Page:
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The unknown and unrecognized contractors

By DAVID ISENBERG   |   Nov. 21, 2008 at 6:14 PM
WASHINGTON, Nov. 21 (UPI) -- The private military contracting industry is generally thought of in terms of two types of employees. There are logistics workers who drive the trucks, build and staff the bases, maintain the weapons, and do many other non-armed tasks. And then there are security contractors who carry guns and, when necessary, fight to protect their clients.

But the industry is far more diverse than that, though you would not know it to read the average commentary on the subject. This is apparent from the Web site of the International Peace Operations Association, one of the major trade groups for the industry, which shows that of its 53 member companies, only 12 provide security services.

Indeed, though such statements are often derided as sophistry, the private military and security industry really is part of a larger global stability industry. Let's consider a few examples.

Tangiers International provides medical support services to both global businesses and insurance providers. Of course, insurance firms provide mandatory Defense Base Act, or DBA, insurance coverage to contractors, so one can see how they would want someone to provide medical support. In Iraq Tangiers has a dedicated facility in the International Zone in Baghdad.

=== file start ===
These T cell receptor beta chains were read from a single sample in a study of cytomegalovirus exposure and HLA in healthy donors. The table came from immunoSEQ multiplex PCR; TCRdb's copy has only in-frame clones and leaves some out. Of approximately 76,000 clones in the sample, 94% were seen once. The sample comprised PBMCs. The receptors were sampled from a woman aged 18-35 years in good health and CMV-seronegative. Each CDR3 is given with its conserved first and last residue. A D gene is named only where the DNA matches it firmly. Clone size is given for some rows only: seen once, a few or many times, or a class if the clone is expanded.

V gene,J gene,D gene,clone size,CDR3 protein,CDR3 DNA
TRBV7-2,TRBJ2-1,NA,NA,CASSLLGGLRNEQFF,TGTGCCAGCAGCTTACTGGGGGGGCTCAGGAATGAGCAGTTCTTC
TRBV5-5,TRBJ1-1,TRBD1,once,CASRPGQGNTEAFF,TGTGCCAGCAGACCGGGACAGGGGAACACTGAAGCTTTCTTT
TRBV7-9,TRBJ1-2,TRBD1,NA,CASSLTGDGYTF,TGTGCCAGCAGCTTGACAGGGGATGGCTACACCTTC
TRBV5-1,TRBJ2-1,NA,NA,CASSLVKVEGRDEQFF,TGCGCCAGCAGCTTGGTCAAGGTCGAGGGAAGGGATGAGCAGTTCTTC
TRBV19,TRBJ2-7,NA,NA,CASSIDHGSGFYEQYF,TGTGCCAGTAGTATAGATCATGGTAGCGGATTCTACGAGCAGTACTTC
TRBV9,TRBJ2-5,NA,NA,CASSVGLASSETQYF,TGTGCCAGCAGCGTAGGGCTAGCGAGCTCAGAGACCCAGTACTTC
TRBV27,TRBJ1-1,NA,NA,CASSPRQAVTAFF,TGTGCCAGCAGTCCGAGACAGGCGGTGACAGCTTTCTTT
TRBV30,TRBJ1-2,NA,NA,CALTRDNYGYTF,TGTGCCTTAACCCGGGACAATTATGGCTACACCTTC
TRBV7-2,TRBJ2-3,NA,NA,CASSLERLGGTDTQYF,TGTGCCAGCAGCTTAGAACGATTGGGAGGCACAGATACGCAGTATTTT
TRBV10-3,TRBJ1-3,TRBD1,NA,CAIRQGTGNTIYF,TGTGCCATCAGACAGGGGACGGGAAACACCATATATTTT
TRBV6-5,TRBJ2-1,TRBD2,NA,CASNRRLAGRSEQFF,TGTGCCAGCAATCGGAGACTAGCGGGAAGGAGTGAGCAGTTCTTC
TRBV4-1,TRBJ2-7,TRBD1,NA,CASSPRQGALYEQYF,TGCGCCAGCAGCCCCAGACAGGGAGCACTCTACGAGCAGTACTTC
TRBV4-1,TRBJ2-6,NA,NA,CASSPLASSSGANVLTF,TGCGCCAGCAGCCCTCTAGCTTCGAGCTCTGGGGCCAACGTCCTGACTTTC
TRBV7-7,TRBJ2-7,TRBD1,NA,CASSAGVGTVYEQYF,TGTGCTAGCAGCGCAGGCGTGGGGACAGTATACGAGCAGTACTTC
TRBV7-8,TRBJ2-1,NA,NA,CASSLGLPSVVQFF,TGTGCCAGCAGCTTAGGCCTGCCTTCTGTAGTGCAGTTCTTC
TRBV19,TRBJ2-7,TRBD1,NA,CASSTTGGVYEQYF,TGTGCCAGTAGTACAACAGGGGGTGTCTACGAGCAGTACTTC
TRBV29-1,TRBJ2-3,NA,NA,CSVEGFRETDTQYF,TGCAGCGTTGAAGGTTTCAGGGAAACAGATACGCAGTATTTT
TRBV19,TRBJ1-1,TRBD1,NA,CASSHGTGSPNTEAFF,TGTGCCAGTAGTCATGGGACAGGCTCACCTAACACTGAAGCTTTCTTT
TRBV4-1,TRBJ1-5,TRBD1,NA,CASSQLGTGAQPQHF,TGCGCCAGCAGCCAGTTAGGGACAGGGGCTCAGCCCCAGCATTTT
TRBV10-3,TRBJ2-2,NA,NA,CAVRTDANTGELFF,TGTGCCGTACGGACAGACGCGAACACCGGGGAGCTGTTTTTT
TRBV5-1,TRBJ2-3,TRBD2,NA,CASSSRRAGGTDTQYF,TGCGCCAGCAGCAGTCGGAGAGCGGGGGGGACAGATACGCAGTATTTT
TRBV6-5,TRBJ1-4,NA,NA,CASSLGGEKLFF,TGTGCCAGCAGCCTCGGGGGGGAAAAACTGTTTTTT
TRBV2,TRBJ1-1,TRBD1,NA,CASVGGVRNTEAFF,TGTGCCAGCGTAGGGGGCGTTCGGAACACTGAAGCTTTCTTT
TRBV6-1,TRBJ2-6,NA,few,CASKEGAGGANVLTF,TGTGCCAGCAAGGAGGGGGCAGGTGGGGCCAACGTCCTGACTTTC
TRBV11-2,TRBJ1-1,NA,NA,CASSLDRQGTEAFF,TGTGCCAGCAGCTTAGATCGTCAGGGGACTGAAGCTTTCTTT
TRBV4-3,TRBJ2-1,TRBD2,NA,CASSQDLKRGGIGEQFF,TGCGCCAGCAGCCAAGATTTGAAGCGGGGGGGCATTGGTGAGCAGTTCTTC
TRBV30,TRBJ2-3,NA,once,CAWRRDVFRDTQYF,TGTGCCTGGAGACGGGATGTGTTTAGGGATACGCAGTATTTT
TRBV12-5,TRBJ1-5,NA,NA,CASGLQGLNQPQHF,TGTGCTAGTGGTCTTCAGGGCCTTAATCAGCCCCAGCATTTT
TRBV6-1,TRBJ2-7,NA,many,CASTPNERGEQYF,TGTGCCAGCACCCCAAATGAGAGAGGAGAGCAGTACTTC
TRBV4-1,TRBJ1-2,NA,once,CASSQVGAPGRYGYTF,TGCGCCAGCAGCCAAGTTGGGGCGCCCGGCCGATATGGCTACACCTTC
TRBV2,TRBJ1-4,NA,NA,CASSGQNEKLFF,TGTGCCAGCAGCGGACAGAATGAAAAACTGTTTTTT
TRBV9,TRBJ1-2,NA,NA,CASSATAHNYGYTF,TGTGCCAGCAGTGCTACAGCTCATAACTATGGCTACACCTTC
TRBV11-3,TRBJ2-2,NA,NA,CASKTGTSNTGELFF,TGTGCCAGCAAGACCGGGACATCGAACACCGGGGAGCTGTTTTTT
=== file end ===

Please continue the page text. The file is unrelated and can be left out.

A similar group is Global Operational Resources Group, specializing in medical, survival and rescue operations. It Iraq it provides remote contractor and third country national medical care.

Or one might be a company like Clements International, one of the many firms providing DBA insurance to contractors.

Whitney, Brady & Brown specializes in helping U.S. Defense Department clients deploy and sustain troops by getting supplies to the actual foxhole as opposed to just storing them in warehouses.

And given the perennial refrain that the industry must be held to the highest standards of accountability, the firm also offers laws and rules of war training for contractors supporting U.S. armed forces or diplomatic or consular missions.

Reed Inc. provides support for peace operations, including logistical support of peacekeeping missions and transportation, including air lift capabilities. It also provides support for cease-fire monitoring and mobilization and demobilization of troops.

Nareq Air Services specializes in airlift jobs for remote, hard-to-reach areas that require the ability to land on unimproved, soft airstrips; the need to offload cargo directly onto a truck or the ground without special equipment; the ability to handle unusually heavy or oversized cargo; and situations requiring rapid response with the ability to mobilize within hours.

If you are in another country, you need a way to communicate with the local citizens. As Americans are famously monolingual and you can't always find an interpreter, what do you do? Enter Kwikpoint, which specializes in visual language translators, enabling travelers to communicate with anyone, regardless of language, by simply pointing to pictures.